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Veraflox Oral Suspension

Veraflox Oral Suspension by Bayer Animal Health Direct

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Veraflox is used for treatment of the skin in cats caused by susceptible strains of Pasteurella multocida, Streptococcus canis, Staphylococcus aureus, Staphylococcus felis, and Staphylococcus pseudintermedius.

  • •Upper respiratory tract infections
  • Wound infections
  • Abscesses

Warning: DO NOT USE IN DOGS. Pradofloxacin has been shown to cause bone marrow suppression in dogs. Dogs may be particularly sensitive to this effect, potentially resulting in severe thrombocytopenia and neutropenia.

Storage: Store below 30°C (86°F). After initial opening, VERAFLOX has demonstrated in-use stability of 60 days.

Veraflox
(pradofloxacin)
Oral Suspension for Cats

Uses
Veraflox is indicated for the treatment of skin infections in cats caused by susceptible strains of Pasteurella multocida, Streptococcus canis, Stafphlococcus aureus, Staphylococcus felis, and Staphylococcus pseudintermedius.

Dose and Administration
Shake well before use. To ensure a correct dosage, body weight should be determined as accurately as possible.  The dose of Veraflox is 7.5 mg/kg (3.4 mg/lb) body weight once daily for 7 consecutive days. 

Follow therapy as prescribed by your Vet.

Possible side effects
Potential side effects vary with the drug being used and the patient. Special caution may be indicated for pregnant or nursing animals. Common side effects include

  • Gastrointestinal side effects
    All antimicrobials can potentially alter your pet's digestive system. This can lead to signs such as decreased appetite, stomach upset, diarrhea or vomiting.
  • Injection site
    Pain or irritation may be noted at the site of administration of injectable medications.
  • Allergic reaction
    Any medication is capable of causing an allergic reaction. See your veterinarian if a rash, hives or swelling (especially of the face) occurs.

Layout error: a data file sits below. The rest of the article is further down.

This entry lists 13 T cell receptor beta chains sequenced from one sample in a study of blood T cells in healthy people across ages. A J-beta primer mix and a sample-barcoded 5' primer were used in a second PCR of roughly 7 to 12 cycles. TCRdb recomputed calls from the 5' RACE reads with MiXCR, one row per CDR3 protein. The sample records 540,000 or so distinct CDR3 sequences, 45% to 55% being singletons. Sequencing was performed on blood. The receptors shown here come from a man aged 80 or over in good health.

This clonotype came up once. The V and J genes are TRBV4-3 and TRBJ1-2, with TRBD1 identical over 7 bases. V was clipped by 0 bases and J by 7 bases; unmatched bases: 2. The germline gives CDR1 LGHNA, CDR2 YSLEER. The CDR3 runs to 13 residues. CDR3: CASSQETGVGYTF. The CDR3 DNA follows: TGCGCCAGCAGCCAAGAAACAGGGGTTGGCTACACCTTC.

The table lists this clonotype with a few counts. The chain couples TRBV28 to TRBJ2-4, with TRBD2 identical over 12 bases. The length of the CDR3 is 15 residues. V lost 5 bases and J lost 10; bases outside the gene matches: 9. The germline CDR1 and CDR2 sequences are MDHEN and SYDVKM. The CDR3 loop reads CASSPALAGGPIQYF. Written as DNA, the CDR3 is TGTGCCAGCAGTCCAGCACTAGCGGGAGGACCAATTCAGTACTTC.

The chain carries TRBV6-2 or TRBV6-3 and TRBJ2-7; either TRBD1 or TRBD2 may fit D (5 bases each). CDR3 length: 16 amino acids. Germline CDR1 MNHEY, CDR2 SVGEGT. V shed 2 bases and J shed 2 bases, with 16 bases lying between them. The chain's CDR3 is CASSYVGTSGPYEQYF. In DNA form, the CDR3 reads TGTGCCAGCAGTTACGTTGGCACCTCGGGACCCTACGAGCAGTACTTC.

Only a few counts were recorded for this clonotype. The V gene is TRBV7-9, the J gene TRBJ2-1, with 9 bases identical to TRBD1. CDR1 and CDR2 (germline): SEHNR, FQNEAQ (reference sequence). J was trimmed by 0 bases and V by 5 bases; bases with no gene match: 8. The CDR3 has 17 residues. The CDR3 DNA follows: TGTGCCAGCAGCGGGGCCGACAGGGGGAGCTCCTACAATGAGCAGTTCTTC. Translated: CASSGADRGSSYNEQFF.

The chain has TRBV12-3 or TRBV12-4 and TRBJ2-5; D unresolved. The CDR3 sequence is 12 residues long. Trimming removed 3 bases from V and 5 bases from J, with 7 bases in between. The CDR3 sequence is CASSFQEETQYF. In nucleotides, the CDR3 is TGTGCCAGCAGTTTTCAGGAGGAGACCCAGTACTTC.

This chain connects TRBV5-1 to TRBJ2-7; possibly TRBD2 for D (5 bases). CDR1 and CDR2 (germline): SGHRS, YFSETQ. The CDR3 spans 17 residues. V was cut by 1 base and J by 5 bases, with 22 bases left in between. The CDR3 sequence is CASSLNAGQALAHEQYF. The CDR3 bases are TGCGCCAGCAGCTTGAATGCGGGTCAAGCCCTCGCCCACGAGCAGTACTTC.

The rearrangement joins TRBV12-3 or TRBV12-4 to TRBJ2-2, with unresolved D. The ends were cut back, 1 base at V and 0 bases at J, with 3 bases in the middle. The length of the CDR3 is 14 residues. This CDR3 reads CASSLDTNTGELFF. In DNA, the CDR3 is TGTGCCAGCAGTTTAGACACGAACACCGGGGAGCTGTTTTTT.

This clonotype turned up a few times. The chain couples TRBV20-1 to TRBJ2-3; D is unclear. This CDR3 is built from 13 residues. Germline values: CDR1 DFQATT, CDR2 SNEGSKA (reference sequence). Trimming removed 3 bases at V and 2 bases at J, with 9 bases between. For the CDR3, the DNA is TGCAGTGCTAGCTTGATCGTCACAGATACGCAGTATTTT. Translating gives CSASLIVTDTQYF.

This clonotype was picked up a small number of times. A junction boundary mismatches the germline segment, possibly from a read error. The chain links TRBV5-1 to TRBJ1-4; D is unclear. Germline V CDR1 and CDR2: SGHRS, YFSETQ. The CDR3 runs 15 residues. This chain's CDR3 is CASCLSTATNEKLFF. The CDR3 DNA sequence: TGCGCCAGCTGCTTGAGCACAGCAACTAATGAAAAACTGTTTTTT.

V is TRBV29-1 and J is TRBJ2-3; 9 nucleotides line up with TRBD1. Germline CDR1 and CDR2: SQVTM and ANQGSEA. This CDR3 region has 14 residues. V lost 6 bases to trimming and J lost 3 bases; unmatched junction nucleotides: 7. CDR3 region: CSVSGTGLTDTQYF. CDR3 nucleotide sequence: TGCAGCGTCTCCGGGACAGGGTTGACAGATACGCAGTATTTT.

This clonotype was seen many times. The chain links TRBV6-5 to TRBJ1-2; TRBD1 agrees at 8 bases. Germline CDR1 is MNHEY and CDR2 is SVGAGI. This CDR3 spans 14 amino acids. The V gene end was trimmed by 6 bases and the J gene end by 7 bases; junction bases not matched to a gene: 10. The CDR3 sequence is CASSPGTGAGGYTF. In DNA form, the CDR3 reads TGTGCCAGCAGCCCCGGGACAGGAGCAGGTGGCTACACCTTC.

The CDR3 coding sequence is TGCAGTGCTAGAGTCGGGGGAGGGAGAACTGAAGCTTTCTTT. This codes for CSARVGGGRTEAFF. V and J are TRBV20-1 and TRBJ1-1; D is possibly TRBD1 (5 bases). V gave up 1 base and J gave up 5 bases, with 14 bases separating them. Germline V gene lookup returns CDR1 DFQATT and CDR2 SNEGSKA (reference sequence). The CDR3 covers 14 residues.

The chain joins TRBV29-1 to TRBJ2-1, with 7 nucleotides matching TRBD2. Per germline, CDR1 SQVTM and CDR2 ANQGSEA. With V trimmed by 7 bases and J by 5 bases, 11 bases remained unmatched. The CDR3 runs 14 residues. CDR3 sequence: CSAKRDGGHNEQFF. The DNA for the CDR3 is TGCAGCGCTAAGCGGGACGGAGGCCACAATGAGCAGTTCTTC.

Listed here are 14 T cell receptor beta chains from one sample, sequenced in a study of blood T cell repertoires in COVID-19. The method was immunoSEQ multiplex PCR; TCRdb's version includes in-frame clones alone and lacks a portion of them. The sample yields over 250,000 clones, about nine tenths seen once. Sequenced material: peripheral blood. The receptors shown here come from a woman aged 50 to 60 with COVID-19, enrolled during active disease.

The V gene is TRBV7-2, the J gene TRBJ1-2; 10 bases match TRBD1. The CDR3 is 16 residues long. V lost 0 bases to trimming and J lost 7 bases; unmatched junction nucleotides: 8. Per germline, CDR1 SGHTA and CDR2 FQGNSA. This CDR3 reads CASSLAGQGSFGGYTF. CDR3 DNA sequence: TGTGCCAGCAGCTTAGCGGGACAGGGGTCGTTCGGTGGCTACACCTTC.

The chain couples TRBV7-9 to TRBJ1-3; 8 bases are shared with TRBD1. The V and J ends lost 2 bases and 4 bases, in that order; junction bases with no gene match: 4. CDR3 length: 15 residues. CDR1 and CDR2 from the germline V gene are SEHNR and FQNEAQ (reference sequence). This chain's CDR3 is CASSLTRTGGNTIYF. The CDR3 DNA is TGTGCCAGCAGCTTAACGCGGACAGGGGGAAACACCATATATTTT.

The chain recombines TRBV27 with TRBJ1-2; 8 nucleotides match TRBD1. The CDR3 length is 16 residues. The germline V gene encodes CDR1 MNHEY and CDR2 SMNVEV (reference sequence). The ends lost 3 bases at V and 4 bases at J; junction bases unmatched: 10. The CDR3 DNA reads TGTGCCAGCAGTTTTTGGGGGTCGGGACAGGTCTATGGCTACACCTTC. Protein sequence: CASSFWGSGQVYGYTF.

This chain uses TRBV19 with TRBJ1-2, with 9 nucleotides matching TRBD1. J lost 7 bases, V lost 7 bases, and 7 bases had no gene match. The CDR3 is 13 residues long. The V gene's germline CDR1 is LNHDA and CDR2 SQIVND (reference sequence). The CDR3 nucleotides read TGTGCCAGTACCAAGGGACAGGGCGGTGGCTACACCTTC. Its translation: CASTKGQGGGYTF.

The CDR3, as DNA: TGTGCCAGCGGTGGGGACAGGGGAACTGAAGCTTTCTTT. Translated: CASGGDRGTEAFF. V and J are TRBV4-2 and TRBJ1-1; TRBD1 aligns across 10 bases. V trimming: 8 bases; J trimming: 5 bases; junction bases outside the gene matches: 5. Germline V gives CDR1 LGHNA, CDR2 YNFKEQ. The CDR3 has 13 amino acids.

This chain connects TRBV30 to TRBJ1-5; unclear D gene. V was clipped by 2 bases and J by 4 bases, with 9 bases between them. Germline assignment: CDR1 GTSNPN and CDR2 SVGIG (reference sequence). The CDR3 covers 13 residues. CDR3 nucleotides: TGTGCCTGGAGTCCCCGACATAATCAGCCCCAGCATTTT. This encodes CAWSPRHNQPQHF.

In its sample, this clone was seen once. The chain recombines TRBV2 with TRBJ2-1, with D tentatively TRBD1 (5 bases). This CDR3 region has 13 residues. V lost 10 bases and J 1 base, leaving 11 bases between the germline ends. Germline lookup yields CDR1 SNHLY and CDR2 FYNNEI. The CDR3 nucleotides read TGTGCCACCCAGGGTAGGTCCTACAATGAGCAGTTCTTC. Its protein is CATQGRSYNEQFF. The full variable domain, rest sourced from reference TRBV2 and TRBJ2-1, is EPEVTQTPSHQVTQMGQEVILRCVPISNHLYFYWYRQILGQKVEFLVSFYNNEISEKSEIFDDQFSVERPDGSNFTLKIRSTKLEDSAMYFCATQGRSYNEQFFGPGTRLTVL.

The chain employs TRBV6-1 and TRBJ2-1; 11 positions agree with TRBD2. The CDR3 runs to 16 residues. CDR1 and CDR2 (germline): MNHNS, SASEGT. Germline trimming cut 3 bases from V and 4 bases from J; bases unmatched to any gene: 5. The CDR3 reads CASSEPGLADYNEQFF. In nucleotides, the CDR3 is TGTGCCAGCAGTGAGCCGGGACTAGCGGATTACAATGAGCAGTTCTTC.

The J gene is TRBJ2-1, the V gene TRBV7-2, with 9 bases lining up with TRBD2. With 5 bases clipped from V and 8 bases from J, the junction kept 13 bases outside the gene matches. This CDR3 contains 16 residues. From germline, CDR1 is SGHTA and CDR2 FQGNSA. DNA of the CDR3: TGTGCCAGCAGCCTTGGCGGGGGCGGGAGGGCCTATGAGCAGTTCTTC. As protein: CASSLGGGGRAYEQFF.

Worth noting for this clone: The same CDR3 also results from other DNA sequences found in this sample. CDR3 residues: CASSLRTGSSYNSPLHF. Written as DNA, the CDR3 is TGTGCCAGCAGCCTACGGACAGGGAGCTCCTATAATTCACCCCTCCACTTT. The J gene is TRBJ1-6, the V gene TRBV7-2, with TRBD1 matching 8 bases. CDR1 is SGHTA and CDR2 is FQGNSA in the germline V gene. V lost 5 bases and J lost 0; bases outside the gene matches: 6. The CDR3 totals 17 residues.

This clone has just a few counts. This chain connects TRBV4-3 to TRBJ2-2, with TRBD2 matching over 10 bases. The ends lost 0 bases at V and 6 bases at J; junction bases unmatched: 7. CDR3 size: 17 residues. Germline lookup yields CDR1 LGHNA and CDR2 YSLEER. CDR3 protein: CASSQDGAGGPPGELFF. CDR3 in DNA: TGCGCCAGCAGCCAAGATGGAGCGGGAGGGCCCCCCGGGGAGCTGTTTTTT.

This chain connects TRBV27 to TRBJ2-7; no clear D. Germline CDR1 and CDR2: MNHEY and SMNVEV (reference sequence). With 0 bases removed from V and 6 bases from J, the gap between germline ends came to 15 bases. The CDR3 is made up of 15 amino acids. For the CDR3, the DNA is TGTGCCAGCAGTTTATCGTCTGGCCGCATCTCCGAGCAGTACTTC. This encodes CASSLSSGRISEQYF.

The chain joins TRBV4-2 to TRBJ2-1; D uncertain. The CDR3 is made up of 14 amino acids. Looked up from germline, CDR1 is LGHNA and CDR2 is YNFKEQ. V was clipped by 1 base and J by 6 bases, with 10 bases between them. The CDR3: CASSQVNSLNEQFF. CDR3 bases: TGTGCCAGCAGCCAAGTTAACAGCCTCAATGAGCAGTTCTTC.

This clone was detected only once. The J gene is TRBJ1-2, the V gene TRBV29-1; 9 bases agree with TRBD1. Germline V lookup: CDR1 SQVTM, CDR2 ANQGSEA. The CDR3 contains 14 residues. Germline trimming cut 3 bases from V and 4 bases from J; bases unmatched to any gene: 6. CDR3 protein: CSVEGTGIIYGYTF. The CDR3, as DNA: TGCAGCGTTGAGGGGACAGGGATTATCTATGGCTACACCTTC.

• Joint
    Quinolone class drugs have been associated with cartilage and other joint problems when administered to young, growing animals.
  • Ocular
    In rare instances, the use of fluoroquinolones in cats has been associated with retinal toxicity, blindness or both.
  • Other
    Certain drug classes may have side effects on certain breeds or organ systems. Your veterinarian considers this information when prescribing antimicrobial drugs.

 Caution

  • Federal law restricts this drug to use by or on the order of a licensed veterinarian.
  • Federal law prohibits the extra label use of this drug in food-producing animals.

Contraindications 

  • Do not use in dogs.
  • Pradofloxacin has been shown to cause bone marrow suppression in dogs. Dogs may be particularly sensitive to this effect, potentially resulting in severe thrombocytopenia and neutropenia.
  • Quinolone-class drugs have been shown to cause arthropathy in immature animals of most species tested, the dog being particularly sensitive to this side effect.
  • Pradofloxacin is contraindicated in cats with a known hypersensitivity to quinolones.

Warnings 

  • Not for human use. Keep out of reach of children.
  • For use in cats only.
  • The administration of pradofloxacin for longer than 7 days induced reversible leukocyte, neutrophil, and lymphocyte decreases in healthy, 12-week-old kittens.

Precautions 

  • The use of fluoroquinolones in cats has been associated with the development of retinopathy and/or blindness. Such products should be used with caution in cats.
  • The safety of pradofloxacin in cats younger than 12 weeks of age has not been evaluated.
  • The safety of pradofloxacin in cats that are used for breeding or that are pregnant and/or lactating has not been evaluated.
  • Quinolones have been shown to produce erosions of cartilage of weight-bearing joints and other signs of arthropathy in immature animals of various species.
  • The safety of pradofloxacin in immune-compromised cats (i.e., cats infected with feline leukemia virus and/or feline immuno-deficiency virus) has not been evaluated.
  • Quinolones should be used with caution in animals with known or suspected central nervous system (CNS) disorders. In such animals, quinolones have, in rare instances, been associated with CNS stimulation that may lead to convulsive seizures.
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